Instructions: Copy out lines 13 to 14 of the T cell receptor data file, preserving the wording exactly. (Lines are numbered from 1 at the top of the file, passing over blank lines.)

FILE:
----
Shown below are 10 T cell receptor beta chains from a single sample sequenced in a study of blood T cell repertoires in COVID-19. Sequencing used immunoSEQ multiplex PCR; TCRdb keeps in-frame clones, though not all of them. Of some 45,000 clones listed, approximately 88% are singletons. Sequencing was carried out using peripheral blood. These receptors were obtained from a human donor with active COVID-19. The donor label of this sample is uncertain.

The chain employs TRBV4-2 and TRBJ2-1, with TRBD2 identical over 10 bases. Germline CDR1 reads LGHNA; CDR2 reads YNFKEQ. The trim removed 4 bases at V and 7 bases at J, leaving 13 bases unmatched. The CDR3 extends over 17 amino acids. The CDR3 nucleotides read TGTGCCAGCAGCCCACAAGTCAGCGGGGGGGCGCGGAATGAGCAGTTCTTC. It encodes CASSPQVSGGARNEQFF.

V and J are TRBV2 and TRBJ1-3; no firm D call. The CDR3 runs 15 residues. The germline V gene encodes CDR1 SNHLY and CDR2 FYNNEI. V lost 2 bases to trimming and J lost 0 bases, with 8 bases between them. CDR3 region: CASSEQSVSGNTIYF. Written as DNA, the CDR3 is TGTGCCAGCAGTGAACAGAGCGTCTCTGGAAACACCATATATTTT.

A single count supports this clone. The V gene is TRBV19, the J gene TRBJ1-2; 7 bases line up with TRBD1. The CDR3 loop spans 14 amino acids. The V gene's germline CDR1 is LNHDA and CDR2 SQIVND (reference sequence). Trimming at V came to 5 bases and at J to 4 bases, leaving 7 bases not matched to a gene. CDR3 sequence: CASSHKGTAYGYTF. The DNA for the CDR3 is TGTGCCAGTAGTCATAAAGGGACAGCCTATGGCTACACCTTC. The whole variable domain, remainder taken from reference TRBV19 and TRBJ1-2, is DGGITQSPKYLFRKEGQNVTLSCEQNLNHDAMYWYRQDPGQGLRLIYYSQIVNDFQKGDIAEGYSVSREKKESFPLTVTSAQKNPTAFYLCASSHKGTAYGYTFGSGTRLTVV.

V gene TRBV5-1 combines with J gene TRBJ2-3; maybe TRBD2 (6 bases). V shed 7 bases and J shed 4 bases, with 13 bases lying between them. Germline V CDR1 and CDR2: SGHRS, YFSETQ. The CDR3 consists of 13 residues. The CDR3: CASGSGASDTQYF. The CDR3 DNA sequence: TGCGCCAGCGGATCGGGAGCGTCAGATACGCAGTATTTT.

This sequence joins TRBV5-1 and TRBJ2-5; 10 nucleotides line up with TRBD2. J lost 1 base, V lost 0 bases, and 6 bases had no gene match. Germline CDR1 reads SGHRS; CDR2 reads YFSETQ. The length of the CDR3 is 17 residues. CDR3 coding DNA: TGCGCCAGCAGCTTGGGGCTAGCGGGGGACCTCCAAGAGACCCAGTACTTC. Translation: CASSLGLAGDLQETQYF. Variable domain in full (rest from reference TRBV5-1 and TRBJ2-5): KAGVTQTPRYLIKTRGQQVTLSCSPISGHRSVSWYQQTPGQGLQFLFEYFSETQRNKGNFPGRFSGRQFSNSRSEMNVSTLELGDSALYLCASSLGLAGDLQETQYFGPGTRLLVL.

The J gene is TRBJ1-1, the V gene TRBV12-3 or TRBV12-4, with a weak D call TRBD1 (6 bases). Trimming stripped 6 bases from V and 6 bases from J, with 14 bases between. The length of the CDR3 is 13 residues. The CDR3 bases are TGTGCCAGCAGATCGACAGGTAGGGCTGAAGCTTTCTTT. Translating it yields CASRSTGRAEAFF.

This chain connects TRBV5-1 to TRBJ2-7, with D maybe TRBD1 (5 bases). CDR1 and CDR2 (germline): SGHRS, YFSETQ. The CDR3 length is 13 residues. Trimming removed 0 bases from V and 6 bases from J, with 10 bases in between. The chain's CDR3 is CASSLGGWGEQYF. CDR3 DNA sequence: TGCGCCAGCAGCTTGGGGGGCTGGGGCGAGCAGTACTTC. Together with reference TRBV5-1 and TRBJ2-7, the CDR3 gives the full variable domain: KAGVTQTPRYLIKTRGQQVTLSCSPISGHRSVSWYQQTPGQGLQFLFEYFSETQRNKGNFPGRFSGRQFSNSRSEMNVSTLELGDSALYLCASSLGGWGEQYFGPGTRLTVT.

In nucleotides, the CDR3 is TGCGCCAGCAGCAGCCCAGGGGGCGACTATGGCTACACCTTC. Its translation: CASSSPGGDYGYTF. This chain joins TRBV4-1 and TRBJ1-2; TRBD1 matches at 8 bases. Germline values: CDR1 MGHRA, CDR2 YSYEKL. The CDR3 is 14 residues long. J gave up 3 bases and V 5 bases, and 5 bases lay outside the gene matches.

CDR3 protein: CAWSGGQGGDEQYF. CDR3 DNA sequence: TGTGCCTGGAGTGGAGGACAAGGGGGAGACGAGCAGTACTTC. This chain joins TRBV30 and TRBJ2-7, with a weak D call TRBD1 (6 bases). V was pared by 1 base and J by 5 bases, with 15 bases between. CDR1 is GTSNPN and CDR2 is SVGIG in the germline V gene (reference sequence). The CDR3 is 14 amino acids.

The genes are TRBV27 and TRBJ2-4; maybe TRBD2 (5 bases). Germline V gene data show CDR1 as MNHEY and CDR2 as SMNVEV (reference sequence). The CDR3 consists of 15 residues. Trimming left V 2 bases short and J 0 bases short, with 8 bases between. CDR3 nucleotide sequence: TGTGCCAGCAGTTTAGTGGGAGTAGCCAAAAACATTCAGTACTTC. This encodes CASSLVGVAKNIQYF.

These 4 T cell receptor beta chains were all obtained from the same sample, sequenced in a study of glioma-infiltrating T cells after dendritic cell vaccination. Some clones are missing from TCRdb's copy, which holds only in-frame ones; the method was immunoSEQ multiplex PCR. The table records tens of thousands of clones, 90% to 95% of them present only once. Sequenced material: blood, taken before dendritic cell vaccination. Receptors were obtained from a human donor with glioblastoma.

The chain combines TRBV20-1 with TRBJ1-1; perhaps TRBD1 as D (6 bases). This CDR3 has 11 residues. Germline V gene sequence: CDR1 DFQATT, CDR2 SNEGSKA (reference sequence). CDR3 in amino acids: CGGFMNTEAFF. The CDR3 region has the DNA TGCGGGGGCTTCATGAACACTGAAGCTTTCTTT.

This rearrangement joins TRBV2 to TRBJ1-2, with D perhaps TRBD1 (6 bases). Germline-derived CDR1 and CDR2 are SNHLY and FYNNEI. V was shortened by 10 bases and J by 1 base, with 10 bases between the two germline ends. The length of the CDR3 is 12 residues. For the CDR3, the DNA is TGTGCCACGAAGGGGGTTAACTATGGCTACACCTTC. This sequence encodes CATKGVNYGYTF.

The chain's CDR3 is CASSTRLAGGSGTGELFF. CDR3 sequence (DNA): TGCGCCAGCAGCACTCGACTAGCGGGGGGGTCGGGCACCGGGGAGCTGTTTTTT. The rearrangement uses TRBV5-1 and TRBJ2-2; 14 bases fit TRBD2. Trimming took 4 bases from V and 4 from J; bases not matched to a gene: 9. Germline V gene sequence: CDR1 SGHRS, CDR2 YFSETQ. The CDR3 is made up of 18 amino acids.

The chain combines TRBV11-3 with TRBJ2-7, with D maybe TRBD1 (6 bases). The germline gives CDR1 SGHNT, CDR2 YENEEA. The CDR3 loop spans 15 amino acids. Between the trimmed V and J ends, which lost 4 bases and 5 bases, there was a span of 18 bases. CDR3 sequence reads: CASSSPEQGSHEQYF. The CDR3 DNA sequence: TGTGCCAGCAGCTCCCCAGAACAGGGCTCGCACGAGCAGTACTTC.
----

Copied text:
The chain combines TRBV20-1 with TRBJ1-1; perhaps TRBD1 as D (6 bases). This CDR3 has 11 residues. Germline V gene sequence: CDR1 DFQATT, CDR2 SNEGSKA (reference sequence). CDR3 in amino acids: CGGFMNTEAFF. The CDR3 region has the DNA TGCGGGGGCTTCATGAACACTGAAGCTTTCTTT.

This rearrangement joins TRBV2 to TRBJ1-2, with D perhaps TRBD1 (6 bases). Germline-derived CDR1 and CDR2 are SNHLY and FYNNEI. V was shortened by 10 bases and J by 1 base, with 10 bases between the two germline ends. The length of the CDR3 is 12 residues. For the CDR3, the DNA is TGTGCCACGAAGGGGGTTAACTATGGCTACACCTTC. This sequence encodes CATKGVNYGYTF.